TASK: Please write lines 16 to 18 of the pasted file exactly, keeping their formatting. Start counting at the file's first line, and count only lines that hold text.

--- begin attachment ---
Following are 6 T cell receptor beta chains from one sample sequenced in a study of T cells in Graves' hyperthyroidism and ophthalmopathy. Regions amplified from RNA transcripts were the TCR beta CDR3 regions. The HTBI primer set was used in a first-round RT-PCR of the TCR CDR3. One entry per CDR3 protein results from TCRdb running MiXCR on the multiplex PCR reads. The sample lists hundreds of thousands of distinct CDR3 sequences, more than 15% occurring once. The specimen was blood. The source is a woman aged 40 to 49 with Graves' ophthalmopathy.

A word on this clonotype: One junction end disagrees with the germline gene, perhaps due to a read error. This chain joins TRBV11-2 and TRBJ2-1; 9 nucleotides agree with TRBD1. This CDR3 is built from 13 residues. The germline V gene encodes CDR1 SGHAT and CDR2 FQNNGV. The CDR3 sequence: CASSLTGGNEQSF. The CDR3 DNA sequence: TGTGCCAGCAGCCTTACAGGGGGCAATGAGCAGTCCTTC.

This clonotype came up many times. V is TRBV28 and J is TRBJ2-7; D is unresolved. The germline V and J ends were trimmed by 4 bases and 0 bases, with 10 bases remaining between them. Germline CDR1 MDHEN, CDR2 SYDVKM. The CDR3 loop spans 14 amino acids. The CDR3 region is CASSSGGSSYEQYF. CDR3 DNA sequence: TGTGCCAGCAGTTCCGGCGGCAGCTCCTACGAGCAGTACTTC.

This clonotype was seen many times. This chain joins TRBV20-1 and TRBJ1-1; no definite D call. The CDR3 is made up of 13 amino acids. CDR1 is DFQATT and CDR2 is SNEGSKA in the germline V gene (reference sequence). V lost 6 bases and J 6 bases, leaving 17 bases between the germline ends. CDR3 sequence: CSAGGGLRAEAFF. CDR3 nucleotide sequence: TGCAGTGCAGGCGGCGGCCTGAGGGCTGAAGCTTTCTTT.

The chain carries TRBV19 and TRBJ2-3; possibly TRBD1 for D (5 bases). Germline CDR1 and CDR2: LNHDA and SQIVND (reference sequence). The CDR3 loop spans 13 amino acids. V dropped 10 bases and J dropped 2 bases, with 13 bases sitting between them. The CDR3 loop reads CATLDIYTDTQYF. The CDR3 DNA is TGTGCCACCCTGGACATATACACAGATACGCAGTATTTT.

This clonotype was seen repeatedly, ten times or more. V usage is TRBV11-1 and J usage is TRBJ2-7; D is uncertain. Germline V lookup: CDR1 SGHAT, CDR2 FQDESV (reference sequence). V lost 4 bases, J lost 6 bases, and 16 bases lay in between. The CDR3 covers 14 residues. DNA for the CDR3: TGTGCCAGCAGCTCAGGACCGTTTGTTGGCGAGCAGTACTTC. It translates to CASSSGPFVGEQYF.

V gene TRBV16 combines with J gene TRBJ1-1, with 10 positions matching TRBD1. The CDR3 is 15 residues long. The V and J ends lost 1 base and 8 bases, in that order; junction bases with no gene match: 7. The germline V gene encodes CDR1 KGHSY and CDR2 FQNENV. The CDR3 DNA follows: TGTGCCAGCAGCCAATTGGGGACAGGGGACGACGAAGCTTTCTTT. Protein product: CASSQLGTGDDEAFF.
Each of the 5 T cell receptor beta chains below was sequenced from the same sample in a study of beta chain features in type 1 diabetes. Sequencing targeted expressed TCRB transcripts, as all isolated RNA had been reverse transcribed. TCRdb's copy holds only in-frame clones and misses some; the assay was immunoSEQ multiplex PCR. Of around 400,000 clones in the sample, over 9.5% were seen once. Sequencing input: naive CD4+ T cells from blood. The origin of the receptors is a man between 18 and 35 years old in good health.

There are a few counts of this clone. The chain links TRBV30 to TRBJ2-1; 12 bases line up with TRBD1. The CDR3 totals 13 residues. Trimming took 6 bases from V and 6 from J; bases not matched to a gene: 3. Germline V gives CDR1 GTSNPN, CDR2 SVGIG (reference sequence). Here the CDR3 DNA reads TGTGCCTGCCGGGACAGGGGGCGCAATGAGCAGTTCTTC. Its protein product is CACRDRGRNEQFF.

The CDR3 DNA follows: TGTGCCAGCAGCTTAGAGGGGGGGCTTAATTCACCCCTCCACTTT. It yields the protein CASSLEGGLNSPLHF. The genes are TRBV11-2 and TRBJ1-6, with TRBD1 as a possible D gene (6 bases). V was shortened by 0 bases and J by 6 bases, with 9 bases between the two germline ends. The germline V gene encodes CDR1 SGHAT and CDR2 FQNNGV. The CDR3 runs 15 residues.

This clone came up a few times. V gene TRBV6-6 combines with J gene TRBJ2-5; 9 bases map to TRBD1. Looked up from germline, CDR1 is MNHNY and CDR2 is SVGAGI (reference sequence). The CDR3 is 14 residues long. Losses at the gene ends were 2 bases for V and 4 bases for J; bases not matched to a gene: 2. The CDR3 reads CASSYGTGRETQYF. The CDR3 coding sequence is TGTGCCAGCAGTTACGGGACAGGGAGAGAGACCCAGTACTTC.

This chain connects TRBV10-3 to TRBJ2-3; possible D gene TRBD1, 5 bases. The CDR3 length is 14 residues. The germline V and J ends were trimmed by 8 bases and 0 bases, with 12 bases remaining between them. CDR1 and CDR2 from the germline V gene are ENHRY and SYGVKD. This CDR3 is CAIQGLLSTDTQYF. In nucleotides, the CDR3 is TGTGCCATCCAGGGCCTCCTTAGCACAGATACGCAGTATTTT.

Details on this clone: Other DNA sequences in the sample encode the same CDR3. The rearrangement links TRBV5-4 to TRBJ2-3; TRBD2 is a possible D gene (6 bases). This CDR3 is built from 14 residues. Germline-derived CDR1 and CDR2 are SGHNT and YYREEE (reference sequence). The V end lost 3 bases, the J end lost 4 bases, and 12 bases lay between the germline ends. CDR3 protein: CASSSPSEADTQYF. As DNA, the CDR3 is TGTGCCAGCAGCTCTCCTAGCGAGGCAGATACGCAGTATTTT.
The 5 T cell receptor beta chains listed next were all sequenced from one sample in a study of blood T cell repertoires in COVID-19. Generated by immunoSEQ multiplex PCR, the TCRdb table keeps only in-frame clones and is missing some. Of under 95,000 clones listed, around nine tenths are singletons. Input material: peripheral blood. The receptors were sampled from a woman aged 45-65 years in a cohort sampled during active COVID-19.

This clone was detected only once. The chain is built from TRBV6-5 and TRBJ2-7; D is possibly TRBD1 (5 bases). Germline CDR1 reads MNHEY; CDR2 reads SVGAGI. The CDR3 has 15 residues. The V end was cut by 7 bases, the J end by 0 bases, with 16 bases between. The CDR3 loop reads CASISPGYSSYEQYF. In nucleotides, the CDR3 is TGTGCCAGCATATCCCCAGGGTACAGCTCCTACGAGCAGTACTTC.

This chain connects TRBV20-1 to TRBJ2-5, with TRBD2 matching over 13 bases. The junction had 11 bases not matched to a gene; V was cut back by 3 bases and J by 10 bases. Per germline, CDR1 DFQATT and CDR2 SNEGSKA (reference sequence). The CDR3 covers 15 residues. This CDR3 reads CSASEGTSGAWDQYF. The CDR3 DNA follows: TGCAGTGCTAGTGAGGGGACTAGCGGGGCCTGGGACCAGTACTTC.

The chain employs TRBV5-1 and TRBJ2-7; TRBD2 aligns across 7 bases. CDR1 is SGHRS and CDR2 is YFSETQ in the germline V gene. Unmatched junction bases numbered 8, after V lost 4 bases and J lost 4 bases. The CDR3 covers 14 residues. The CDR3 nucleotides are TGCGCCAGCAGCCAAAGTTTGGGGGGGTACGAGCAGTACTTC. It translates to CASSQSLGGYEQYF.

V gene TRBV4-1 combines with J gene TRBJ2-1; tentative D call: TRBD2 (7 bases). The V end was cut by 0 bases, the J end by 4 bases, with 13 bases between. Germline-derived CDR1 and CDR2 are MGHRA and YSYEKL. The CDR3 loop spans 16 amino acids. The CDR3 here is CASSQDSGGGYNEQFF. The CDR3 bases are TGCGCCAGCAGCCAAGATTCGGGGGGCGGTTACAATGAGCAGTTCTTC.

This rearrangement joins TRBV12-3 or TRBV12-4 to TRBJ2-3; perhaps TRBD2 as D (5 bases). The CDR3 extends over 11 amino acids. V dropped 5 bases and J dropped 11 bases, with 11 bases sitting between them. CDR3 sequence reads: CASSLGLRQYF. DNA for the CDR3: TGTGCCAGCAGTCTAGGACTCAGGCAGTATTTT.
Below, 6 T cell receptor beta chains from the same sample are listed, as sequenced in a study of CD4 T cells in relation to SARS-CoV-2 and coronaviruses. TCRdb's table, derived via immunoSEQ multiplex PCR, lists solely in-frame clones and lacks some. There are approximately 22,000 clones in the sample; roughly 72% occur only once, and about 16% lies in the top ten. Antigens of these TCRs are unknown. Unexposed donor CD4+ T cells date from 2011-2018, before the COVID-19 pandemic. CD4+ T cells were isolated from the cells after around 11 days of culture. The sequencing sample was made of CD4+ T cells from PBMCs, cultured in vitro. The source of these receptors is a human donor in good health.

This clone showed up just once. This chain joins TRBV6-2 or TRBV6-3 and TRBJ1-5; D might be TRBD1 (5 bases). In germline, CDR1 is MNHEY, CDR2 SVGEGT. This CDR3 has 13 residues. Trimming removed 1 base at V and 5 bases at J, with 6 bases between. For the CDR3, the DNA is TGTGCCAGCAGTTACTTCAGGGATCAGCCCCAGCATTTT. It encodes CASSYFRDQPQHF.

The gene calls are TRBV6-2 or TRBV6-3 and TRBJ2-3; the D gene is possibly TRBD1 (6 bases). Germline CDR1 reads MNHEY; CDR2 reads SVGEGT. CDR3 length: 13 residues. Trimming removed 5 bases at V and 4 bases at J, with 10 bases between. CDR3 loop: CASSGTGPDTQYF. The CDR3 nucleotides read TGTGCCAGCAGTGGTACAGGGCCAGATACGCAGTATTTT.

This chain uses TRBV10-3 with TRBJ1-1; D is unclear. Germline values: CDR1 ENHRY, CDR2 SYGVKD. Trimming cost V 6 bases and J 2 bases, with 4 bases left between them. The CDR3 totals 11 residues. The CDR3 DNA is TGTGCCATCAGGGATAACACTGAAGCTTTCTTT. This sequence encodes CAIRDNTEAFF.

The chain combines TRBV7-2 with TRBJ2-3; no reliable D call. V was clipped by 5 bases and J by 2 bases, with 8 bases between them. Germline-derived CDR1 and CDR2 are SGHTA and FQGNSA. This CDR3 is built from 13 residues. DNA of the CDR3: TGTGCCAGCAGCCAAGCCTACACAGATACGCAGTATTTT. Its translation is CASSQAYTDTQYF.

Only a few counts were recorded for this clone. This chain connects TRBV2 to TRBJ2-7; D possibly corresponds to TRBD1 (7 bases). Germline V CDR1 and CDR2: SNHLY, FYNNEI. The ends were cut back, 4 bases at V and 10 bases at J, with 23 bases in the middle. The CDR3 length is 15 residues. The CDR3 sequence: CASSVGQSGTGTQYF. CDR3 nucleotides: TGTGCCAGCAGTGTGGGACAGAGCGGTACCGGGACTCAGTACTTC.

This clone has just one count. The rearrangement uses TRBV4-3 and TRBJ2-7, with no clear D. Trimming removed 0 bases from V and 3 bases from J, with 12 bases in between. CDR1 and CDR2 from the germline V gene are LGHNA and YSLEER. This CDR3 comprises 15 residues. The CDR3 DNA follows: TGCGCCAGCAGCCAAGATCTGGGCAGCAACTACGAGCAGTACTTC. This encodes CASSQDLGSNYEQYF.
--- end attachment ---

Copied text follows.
This chain connects TRBV20-1 to TRBJ2-5, with TRBD2 matching over 13 bases. The junction had 11 bases not matched to a gene; V was cut back by 3 bases and J by 10 bases. Per germline, CDR1 DFQATT and CDR2 SNEGSKA (reference sequence). The CDR3 covers 15 residues. This CDR3 reads CSASEGTSGAWDQYF. The CDR3 DNA follows: TGCAGTGCTAGTGAGGGGACTAGCGGGGCCTGGGACCAGTACTTC.

The chain employs TRBV5-1 and TRBJ2-7; TRBD2 aligns across 7 bases. CDR1 is SGHRS and CDR2 is YFSETQ in the germline V gene. Unmatched junction bases numbered 8, after V lost 4 bases and J lost 4 bases. The CDR3 covers 14 residues. The CDR3 nucleotides are TGCGCCAGCAGCCAAAGTTTGGGGGGGTACGAGCAGTACTTC. It translates to CASSQSLGGYEQYF.

V gene TRBV4-1 combines with J gene TRBJ2-1; tentative D call: TRBD2 (7 bases). The V end was cut by 0 bases, the J end by 4 bases, with 13 bases between. Germline-derived CDR1 and CDR2 are MGHRA and YSYEKL. The CDR3 loop spans 16 amino acids. The CDR3 here is CASSQDSGGGYNEQFF. The CDR3 bases are TGCGCCAGCAGCCAAGATTCGGGGGGCGGTTACAATGAGCAGTTCTTC.